While it might not seem like the most interesting topic to define terms, but anyone looking for the meaning of life or more meaning in life needs to define what that means to them. As simple as it might seem, there are many things that you might mean with that question. As a result, you might get advice that you don't find useful because you are looking for something else, and you also might argue with people about what the meaning of life is and talk past each other because you're referring to completely different concepts.
So, let's break down what meaning are possible when someone says, "What is the meaning of life?":
- What is the origin or cause of life (or the universe)?
- What is the ultimate goal of life?
- What is the intent/purpose of life?
- What makes life significant?
- What are life's defining characteristics? (i.e., what defines life or makes life what it is)
- How should I live my life? (i.e., ethics and behaviors)
- How does life work? (i.e., so someone can succeed at it or master it)
- How can I make my life meaningful (i.e., bring more meaning into my life)?
There are likely others, but this list is a good representation of the most common meanings.
Because of how varied this list is, one could ask the exact same question, receive many different answers, and then disagree or not be satisfied because they were not using the same definition. For example, someone might mean, "What is the goal?" and be disappointed when someone says, "To live a good life," referencing ethics. Someone else might mean, "What caused us to be here?" and be upset when the response is, "You are here to serve others," referencing how you should live or what your purpose should be.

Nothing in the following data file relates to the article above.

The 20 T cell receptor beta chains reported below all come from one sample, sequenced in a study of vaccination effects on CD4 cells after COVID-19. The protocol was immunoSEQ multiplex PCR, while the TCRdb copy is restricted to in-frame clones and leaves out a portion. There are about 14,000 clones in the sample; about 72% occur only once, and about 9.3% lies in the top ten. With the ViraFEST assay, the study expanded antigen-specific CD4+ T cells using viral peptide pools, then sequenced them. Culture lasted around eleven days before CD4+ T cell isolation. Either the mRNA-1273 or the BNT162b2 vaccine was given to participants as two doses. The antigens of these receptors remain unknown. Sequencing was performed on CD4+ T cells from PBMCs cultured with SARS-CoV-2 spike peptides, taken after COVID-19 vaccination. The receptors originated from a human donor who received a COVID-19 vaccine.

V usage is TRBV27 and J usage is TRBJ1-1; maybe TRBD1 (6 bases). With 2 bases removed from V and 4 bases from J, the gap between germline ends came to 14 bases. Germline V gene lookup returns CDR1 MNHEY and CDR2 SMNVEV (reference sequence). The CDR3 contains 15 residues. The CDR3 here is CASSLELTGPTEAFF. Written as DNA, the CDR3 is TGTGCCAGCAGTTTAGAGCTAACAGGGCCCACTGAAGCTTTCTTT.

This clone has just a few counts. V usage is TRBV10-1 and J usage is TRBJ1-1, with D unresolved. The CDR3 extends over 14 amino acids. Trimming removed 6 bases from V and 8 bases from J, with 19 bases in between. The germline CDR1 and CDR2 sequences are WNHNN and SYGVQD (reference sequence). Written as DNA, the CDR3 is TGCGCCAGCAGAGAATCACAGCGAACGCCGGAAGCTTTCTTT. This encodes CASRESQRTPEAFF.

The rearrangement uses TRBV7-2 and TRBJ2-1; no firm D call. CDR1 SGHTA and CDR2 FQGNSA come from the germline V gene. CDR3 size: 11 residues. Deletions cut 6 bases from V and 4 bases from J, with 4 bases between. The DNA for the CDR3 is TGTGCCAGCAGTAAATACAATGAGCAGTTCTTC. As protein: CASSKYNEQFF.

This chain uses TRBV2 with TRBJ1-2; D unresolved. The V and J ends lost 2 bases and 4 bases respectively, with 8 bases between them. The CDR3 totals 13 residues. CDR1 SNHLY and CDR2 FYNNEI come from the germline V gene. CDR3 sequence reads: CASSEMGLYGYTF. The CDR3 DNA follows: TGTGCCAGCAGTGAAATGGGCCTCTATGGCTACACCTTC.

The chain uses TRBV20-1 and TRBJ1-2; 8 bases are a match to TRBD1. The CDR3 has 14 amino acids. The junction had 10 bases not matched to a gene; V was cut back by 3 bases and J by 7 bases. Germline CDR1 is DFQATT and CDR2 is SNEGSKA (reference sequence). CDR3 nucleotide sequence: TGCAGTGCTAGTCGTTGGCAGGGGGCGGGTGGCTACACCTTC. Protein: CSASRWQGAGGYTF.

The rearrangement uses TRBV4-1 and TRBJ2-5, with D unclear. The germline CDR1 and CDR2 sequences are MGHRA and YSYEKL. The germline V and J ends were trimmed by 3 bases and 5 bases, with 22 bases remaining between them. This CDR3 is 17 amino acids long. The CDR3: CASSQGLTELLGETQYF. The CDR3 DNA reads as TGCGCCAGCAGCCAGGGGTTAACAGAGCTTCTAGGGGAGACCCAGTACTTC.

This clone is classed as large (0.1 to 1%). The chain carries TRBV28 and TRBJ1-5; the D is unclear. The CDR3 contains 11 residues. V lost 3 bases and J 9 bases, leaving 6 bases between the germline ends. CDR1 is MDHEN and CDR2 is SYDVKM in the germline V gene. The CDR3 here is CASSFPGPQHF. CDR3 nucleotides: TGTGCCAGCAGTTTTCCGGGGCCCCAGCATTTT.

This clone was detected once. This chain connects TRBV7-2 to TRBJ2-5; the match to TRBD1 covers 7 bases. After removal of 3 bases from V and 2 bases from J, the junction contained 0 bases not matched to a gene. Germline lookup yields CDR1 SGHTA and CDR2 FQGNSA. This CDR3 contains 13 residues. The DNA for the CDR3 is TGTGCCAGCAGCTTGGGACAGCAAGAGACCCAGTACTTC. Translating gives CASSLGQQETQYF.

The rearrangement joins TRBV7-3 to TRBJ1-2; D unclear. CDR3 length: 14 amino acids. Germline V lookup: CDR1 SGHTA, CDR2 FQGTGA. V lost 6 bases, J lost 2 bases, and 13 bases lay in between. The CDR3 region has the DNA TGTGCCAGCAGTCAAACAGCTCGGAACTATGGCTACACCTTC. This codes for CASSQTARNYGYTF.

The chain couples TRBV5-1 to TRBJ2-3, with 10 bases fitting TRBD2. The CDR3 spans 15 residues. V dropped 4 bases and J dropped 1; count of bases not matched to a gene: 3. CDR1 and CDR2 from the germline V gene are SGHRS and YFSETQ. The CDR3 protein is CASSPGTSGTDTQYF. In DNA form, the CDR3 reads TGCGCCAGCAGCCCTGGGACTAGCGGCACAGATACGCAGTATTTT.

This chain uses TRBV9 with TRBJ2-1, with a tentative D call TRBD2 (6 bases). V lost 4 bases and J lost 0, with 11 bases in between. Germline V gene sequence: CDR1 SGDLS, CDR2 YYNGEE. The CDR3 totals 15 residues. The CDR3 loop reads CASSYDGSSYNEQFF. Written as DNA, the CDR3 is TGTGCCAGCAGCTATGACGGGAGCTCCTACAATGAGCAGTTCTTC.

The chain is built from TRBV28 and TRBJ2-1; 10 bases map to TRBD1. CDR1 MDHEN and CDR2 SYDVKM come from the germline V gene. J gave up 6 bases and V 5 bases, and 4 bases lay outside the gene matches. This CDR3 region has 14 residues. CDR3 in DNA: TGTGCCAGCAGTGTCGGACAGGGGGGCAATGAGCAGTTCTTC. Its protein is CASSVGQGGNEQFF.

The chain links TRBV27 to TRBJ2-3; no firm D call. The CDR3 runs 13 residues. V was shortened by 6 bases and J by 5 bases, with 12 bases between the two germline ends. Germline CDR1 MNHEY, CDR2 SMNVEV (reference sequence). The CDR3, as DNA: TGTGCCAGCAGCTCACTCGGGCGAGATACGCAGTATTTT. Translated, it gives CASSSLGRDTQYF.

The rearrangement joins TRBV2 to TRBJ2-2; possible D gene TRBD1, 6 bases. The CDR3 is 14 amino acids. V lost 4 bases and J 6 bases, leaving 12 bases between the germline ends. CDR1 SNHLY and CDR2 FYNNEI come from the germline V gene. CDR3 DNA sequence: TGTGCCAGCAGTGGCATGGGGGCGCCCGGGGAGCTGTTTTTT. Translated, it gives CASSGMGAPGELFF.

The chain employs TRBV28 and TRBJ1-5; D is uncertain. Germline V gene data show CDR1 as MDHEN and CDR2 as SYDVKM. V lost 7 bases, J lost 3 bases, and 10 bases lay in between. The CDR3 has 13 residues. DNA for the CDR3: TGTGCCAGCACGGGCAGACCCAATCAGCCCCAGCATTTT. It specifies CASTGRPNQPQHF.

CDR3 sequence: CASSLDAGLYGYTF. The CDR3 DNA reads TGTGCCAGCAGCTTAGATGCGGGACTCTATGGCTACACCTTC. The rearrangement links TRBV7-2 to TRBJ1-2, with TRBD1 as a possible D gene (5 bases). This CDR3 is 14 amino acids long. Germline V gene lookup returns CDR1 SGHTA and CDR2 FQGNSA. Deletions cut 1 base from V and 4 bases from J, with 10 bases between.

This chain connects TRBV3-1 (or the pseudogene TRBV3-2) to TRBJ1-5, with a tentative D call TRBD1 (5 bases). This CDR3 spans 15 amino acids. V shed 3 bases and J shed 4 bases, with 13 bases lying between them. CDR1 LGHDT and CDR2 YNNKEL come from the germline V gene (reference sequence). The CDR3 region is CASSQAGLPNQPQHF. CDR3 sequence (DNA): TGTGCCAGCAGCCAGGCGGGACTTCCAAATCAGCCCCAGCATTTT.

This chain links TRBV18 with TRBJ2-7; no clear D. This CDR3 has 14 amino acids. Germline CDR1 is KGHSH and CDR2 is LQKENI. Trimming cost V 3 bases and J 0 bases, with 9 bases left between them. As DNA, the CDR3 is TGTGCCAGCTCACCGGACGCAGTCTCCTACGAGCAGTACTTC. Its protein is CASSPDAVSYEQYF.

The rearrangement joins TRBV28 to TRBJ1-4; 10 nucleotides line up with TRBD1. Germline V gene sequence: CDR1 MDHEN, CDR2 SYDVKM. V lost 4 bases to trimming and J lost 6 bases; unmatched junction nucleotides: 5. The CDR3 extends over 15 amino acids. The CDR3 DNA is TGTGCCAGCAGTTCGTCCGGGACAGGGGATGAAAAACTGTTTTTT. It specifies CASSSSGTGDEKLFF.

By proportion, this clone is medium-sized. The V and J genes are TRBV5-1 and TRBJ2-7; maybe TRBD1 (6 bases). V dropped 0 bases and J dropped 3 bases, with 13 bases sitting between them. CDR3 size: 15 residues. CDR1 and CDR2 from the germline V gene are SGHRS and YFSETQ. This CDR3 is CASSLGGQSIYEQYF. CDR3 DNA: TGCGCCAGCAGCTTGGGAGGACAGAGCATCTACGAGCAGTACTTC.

Therefore, if you are going to debate or discuss this topic with someone, you should definitely agree on which of the above meanings you are referring to before engaging. It will address a lot of unnecessary arguments around your answers when the root cause of the issue was that you didn't even agree on what the question meant.
What's interesting is that you can narrow down possibilities and reason the most likely options once you have a definition, making the process much easier to discuss. Here's how you can narrow down options pretty quickly:
- What is the origin or cause of life (or the universe)? – There are two possibilities: there is a physical cause or a non-physical one (and, similar to the intent/purpose one below, this cause was either random/unintentional or deliberate/intentional).
- What is the ultimate goal of life? – There is either a universal goal for all people, or goals are subjective and, therefore, there's no "ultimate" or universal goal.
- What is the intent/purpose of life? – All living organisms have built-in drives to survive, grow, and reproduce (which is a form of growth, but it's the form most referred to in evolutionary biology and psychology). Social animals have built-in mechanisms to ensure the growth of others to ensure the welfare of the group. There is also the philosophical question about whether there is a specific, higher purpose or intention for an organism within their lifetime.
- What makes life significant? – Significance is subjective, so the question is about what makes life special/important/different/unique. Note that some people might mean value, but psychology generally shows that people assign significance to the extraordinary, specifically the achievements of people that require significant effort and growth to attain. For example, a baby's first steps are significant because the child had to grow to achieve that, while landing on the moon was a significant human achievement because of the massive effort, learning, and development necessary to get there. The common theme, then, is that humans see the attainment of an outcome and the growth required to attain it as significant, and it is reasonable to conclude that it's the capacity to do that that makes life significant to them. It is possible that people might ponder the existence of a non-physical, spiritual component that differentiates life from non-life.